Every practice that does any kind of volume work for one or many clients will have gone through the nightmare of drafting up complicated reports for their respective clients. The problem is that in most cases the process of drafting these reports is horribly manual and sadly, they seldom actually hit the mark!
Purpose of Reporting
From the client's point of view, they simply want an elegant mechanism of reviewing the many "matters" or "files" that they have instructed you with. A simple to read status report which will allow them not only to gauge the progress, but also to instruct you further and (hopefully) pay the outstanding account, safe in the knowledge that their money is well spent.
From your point of view this is a prime opportunity to cement your relationship with the client and to secure further work for the future. The more professional your approach to this aspect of your relationship; the easier it will be to manage the client through any potential "rough patches", where the attorney is routinely blamed for eventualities far beyond their professional control (you may lose cases that were weak to begin with; end up settling at a premium because the client never followed simple procedures or fail to collect money successfully, due to a deepening recession). The idea is that a professional approach can protect you from inevitable "downturns" and ensure that you are one of the practices that is not only able to survive tough times, but thrive by getting more of an ever shrinking pie! It is quite evident to us that in tough times, the work does not dry up. It is simply available to less attorney firms. The professional outfits who care about client service survive whilst the "fatalist" outfits perish on the back of their own unwillingness to innovate and to adapt by embracing processes and technology which set them apart from the crowd!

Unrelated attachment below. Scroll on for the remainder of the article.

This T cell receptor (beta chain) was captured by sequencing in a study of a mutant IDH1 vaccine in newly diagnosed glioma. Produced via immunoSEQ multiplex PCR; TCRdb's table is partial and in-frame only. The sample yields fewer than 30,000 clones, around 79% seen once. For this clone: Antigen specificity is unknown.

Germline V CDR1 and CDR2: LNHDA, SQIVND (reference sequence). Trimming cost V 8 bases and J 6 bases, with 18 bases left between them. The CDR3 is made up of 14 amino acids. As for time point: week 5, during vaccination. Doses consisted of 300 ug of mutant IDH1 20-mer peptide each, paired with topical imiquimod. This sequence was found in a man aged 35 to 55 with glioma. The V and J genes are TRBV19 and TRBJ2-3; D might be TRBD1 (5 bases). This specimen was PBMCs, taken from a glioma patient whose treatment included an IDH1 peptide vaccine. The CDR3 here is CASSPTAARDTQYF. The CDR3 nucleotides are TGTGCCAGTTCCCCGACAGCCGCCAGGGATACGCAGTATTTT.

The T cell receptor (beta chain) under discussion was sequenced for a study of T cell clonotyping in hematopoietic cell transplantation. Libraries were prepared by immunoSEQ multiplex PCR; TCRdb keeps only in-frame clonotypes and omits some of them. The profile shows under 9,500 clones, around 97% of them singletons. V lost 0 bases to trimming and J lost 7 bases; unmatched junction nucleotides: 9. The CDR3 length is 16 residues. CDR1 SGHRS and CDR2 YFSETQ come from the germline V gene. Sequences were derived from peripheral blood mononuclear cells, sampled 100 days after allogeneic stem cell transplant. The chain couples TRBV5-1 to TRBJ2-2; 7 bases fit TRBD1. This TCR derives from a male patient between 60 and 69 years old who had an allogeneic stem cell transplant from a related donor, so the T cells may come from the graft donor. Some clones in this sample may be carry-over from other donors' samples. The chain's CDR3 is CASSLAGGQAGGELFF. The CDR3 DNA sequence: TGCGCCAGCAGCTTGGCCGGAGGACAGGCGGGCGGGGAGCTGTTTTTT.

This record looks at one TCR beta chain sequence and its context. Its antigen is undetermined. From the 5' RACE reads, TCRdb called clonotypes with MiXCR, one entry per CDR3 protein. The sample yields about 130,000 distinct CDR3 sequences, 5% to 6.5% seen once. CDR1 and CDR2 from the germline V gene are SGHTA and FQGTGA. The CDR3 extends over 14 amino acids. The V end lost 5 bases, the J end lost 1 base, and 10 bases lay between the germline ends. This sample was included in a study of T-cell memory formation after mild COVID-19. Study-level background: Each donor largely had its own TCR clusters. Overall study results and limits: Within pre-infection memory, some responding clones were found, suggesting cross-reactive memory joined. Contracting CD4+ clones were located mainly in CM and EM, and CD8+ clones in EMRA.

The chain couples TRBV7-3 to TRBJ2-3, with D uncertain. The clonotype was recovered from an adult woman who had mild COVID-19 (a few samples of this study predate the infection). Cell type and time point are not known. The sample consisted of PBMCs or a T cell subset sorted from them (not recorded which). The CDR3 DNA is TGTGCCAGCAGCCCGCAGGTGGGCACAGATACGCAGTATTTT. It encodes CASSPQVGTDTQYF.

These are strong words but the truth of these words has been revealed to us over the years and their validity is especially self evident in tough times, as we are facing currently.
The common mistakes we see when consulting to firms who choose to upgrade to GhostPractice are:
- Lack of underlying systems
In order to effectively report to clients, you have to have the "basic building blocks" in place to start with. It is simply not efficient to do all the work manually (which takes too long in and of itself); only to then manually draw up a report reflecting just what you have done. If you have an effective matter management system which assists users in capturing what they are doing in a structured and organised manner, then it stands to reason that it will be a lot easier to produce regular and accurate reports for clients. So the benefit is that you do the work a lot faster (which benefits the client) and you are able to report accurately and regularly (which benefits the client)….if you are busy creating benefit for your clients, then you are automatically investing in the well being of your practice.
- Understanding the client's needs and engaging with the client
Often when we talk through the reporting requirements at a new GhostPractice site, we are struck by the fact that those doing the reporting do not always understand why they are drafting the reports in the first place. Quite often the reports are lacking and it quickly becomes apparent that the client has not necessarily thought through their requirements either! This conundrum can easily be solved by proactively engaging with the client. Show the client what your system is capable of producing and let this stimulate robust discussion until both parties come to an understanding of what would be useful. This is also a great opportunity to make your life easier. If you drive the conversation by showing the client what is available, your reports can be automated and you will have impressed the client with your professionalism and creativity.